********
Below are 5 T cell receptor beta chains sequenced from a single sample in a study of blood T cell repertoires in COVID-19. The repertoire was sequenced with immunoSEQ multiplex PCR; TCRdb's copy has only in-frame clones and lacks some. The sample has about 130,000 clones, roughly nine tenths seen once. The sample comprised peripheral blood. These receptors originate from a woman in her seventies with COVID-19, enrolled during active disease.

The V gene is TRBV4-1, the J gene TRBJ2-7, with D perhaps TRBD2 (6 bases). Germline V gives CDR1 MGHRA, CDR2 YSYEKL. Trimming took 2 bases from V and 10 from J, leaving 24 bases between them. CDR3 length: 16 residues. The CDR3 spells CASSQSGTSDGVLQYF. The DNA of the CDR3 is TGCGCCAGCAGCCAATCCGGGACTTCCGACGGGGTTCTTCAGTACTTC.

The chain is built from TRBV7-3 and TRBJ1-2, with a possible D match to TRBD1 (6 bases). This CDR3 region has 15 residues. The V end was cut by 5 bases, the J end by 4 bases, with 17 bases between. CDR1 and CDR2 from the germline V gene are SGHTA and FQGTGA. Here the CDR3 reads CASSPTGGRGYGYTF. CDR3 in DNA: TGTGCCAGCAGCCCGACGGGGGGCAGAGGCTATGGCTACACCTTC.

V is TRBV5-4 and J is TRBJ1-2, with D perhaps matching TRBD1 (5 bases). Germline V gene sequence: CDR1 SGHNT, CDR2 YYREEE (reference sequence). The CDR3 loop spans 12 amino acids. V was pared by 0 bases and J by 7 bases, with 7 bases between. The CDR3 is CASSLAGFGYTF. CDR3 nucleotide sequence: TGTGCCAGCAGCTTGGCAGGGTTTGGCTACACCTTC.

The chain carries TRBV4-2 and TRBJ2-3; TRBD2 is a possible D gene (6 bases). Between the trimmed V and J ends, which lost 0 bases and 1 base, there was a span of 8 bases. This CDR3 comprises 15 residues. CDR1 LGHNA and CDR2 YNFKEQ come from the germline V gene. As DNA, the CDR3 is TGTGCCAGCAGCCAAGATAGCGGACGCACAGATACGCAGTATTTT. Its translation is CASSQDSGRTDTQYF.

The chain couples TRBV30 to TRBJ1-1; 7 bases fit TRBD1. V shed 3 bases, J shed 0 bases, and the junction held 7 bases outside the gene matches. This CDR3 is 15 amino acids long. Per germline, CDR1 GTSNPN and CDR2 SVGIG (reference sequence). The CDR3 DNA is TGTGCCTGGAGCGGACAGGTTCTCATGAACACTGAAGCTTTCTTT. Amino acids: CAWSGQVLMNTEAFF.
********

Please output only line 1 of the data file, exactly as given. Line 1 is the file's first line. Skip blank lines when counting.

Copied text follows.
Below are 5 T cell receptor beta chains sequenced from a single sample in a study of blood T cell repertoires in COVID-19. The repertoire was sequenced with immunoSEQ multiplex PCR; TCRdb's copy has only in-frame clones and lacks some. The sample has about 130,000 clones, roughly nine tenths seen once. The sample comprised peripheral blood. These receptors originate from a woman in her seventies with COVID-19, enrolled during active disease.